It’s also great for medical reasons i.e. if your not allowed to work over a certain HR. The system we have also emails you your workouts so when you get home you can actually see all your hard work in graphs.
SB: Bringing people from all over the country to your gym to compete…. is this a benefit or a inconvenience to other gym members?
RF: Having the type of people who will travel from all around the country to do physical exercise such as X-Training is a privilege not an inconvenience. My members understand it may impede their usual session but they also know the gym does a lot for them and a bit of give and take is what life’s all about.
I’m a big fan of gyms organising local comps but I’ve tried to get other gyms into it but they’re unenthusiastic.
You would need a strong motivational force within each gym and especially the larger gyms who don’t really care about anything external and have a fear of losing their own members. We’d take our members anywhere and anyone who’d like to bring a team here is more than welcome!
SB: How is retention affected by running gym challenges and being involved in Gymsport?
RF: Retention is key. We’re a facility not in city but in a rural area if we don’t inspire and motivate our current members then the business would soon fall on its face.
Gymsport goes a long way to keep people working towards a goal. Sure, unfortunately it will scare some individuals off but a gym should be a place where you go to face a challenge. If you expect results chatting on the cross trainer or in the sauna you’re seriously mistaken.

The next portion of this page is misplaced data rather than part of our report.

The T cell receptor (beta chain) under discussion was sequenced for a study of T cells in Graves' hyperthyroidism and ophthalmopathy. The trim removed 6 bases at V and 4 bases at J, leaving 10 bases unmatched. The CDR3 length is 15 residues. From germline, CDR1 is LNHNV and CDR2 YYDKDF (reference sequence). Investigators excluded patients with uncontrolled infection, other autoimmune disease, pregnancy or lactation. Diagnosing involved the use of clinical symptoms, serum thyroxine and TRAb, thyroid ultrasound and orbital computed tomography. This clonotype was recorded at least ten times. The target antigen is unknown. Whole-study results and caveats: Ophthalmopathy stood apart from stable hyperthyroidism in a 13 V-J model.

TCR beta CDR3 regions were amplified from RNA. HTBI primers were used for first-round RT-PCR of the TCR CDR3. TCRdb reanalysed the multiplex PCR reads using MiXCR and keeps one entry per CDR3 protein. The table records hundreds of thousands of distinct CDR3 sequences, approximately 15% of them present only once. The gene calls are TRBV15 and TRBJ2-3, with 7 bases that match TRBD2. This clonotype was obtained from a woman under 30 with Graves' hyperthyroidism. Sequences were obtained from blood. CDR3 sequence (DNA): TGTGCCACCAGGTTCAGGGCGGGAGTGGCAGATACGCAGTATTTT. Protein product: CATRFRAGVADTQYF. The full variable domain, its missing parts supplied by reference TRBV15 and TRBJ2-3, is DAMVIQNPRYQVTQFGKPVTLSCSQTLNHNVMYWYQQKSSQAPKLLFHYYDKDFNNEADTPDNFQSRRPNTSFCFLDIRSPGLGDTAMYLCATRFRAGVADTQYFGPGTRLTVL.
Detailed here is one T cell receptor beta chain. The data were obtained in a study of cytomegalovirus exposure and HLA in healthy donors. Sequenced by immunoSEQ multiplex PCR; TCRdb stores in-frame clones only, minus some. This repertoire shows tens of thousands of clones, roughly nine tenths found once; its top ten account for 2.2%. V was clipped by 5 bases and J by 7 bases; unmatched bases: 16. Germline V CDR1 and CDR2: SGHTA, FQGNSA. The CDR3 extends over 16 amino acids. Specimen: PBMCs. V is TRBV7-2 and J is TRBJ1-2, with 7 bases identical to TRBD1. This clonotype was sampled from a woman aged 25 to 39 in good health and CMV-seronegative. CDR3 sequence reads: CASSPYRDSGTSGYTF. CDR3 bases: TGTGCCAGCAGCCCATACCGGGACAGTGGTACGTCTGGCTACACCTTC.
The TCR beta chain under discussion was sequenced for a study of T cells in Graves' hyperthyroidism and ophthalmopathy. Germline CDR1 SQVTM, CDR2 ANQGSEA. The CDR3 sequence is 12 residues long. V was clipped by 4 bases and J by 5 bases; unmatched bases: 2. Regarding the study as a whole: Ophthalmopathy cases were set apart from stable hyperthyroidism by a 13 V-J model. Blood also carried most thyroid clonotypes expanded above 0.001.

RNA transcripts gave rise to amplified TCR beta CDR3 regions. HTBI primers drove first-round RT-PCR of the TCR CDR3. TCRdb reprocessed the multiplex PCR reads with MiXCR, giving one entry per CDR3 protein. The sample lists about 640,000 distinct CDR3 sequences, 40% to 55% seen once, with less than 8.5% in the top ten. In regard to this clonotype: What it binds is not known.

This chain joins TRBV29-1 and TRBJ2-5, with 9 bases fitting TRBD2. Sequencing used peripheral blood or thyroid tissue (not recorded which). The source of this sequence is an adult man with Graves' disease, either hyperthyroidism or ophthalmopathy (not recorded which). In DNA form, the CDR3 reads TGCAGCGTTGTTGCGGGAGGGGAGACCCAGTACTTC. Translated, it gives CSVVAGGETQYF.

SB: As a manager what sort of satisfaction do you take in seeing a member join and in a few years time see them as a really fit and healthy individual – what has been Fenton’s greatest story?
RF: Seeing an everyday mum become superfit, converting a body builder to someone who’s fit and goes out mountain biking on the weekends, seeing someone who’s over 60 become fitter than they’ve ever been feels amazing!
The most impressive scenario here has to be the fact all the PT’s are ex-clients or members i.e. they’ve been unfit become inspired, fit and made it their job. One of our PT’s had been an alcoholic, had M.E, recovered and came to our X-Training classes five times a week and now she’s our newest PT. She’s super-fit, got a good client base and will be competing in the advanced Grueller course.
She also did the Tough Mudder with us and yet just 18 months ago she was terrible at cardio and as strong as a sparrow! She’ll be with us a very long time…she’s awesome!